It's getting into winter, and we're starting to wrap up. But what about the friend who's still wearing shorts?
Jacinta Bowler

2 Jun 2016 - 2:22 PM  UPDATED 2 Jun 2016 - 2:22 PM

Although it might be easy to assume that your chubbiest, hairiest friend will be much better off in the depths of winter, the science on being cold is actually a bit more complex than that.

Firstly, feeling cold and actually being cold are two different things. Our brain responds to a change in temperature, so even when there’s a sudden drop – like if you jump into a freezing pool – our bodies can prevent a drop in core body temperature for over an hour.

But that doesn’t mean you won’t feel really cold right after you jump in.

“The main reason that we feel cold in the first place is due to receptors that are sensitive to cold, [which] are in the skin,” says Ollie Jay, researcher of physiology at the University of Sydney.

“It will depend on what parts of the body are exposed to the cold, but there are also other things that determine if people physically cool quicker.”

Not just fat layers

The reason why we experience the cold differently is due to a mix of shape, size, age and gender influences.

Although your fatter friend might have a slight advantage in the cold, it’s actually general body size, rather than fat, that correlates with how warm you can keep. Because we generate heat within and lose it from the surface, the body mass-to-skin ratio comes into play, with bigger people generating more heat while losing less.

“If something is bigger and you’re waiting for it to cool down, it will take longer to cool down because the heat sink is larger. That is a benefit for people who are heavier, but they don’t have to have higher fat,” says Jay.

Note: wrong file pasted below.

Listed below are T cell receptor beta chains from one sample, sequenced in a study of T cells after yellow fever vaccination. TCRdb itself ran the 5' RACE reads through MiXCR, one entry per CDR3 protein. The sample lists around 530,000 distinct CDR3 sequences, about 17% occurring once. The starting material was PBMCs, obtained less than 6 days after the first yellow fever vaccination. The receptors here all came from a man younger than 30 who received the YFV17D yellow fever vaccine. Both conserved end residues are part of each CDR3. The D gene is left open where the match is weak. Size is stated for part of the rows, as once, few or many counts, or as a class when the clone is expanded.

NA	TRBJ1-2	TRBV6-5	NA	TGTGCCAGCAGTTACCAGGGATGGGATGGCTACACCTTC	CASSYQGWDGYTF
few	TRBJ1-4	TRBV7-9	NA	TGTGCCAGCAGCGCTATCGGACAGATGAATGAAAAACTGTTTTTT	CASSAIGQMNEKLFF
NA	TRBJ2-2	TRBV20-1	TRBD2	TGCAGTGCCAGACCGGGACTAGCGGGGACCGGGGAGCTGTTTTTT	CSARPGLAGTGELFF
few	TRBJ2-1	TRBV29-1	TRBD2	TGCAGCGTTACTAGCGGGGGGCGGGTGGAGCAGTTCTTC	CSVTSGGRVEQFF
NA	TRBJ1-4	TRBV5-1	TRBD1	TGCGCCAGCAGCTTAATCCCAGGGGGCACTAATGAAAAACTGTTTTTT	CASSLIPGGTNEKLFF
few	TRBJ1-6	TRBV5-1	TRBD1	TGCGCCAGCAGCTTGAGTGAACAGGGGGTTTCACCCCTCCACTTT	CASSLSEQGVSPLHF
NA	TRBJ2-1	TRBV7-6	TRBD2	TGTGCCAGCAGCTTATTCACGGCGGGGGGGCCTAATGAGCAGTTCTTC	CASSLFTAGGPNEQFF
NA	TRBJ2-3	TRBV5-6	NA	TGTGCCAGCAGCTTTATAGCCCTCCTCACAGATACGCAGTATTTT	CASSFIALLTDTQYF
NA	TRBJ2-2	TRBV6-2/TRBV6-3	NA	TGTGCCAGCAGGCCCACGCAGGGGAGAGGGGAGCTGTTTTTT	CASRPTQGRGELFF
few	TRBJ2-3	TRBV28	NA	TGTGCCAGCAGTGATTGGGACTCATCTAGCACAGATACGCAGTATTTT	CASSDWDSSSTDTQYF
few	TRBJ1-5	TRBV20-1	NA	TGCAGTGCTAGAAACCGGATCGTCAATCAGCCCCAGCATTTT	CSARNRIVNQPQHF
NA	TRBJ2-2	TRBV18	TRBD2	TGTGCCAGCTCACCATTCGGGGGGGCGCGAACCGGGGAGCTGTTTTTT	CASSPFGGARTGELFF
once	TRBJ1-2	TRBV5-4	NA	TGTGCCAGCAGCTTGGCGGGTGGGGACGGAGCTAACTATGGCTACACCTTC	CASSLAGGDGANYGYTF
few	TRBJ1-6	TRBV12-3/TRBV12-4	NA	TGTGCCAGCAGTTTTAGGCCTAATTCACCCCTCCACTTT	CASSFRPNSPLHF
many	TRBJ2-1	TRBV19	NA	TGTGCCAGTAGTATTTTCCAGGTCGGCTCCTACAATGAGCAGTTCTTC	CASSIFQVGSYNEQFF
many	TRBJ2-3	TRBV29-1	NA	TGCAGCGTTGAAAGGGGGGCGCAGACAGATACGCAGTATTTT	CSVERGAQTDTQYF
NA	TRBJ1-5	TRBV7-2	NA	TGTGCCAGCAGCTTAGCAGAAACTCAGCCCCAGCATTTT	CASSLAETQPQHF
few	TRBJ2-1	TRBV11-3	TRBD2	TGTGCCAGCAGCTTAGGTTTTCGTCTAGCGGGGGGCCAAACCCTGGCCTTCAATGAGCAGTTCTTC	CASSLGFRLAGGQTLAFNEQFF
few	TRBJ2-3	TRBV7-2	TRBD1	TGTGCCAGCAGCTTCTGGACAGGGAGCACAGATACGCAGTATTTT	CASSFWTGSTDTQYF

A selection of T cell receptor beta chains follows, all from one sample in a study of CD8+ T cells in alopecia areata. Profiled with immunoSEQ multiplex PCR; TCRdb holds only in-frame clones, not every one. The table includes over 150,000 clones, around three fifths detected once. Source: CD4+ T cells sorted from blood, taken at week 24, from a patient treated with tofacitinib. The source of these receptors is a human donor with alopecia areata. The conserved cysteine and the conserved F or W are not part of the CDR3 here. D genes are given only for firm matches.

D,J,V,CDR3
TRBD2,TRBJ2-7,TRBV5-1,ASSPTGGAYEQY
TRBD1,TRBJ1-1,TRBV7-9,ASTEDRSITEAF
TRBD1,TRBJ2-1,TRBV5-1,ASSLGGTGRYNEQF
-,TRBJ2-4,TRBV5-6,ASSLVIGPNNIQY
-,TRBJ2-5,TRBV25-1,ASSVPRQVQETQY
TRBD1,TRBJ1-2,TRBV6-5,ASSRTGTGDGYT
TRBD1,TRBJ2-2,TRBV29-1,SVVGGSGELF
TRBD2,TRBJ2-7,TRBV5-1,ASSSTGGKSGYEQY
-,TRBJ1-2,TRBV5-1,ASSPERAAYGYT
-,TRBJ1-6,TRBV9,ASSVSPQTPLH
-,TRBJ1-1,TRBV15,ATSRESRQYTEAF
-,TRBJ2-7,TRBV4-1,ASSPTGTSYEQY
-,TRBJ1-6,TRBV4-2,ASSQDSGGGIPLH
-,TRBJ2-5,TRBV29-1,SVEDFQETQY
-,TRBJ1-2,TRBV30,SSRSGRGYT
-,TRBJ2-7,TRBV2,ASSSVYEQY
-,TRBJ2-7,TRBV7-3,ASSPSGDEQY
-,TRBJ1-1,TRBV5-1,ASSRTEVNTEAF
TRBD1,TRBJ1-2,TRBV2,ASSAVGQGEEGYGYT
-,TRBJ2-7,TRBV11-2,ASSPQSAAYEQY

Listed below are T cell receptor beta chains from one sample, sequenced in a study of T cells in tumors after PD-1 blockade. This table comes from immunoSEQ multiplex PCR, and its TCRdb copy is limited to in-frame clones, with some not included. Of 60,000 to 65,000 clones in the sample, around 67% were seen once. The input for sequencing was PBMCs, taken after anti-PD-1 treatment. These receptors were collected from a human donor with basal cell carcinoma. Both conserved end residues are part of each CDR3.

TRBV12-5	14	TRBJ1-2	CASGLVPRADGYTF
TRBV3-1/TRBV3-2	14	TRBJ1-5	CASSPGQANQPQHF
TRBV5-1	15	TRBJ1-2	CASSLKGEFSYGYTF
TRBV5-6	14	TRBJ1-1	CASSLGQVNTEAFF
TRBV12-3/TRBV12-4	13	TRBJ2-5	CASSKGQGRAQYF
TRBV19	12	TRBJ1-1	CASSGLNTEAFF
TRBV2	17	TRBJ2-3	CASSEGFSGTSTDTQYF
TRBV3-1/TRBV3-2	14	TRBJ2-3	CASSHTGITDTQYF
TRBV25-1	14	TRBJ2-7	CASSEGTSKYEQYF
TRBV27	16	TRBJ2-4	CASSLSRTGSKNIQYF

However, fat can play a small role. “All things being the same, if you have the same body size, and have different levels of fat, in the cold it will serve as an insulator, because you have vasoconstriction in the skin.”

Anecdotally, women seem to complain about being cold more, and that could well be because on average they have smaller bodies than males do.

Your experience of cold can also have genetic influences. A twin study found that the feeling of cold in hands and feet is highly heritable, meaning that the basis for feeling excessively cold could be inherited from your parents.

Your head is not the hottest

What about that idea that you lose most of your heat from your head? Well, that is definitely a myth, which came about because of a study in the 1950’s that made people completely cover up, apart from their head.

“That is only relevant if you are completely bundled up,” says Jay. “If everyone was naked, then of course you wouldn’t lose 90% of your heat through your head, you would lose far more heat elsewhere, and the only reason that you would lose that much heat is if that was the only bit that is exposed.” 

“If you had everything covered but no shoes, you would lose 100% of your heat from your feet.”

Finally, it seems that if we are healthy but still cold all the time, it’s probably our own fault. Most of us have become accustomed to feeling comfortably warm more often than not. Instead of our metabolism doing its job, we use external factors to keep warm, like heaters and expensive clothes, which could even be contributing to obesity.

So maybe we should all keep wearing our shorts a little longer. 

Read these too
How much sugar is it OK to eat?
Even health foods and condiments can significantly contribute to your daily dose of sugar if you're not careful.
Skinny sculptures inspire people to eat smaller portions
Looking at the scary-thin artwork of Alberto Giacometti may help you fight the urge to binge on chips.
Women sleep half an hour longer than men, phone app data shows
App data from 5000 sleepers have revealed insights about our sleep across age, gender, location and more.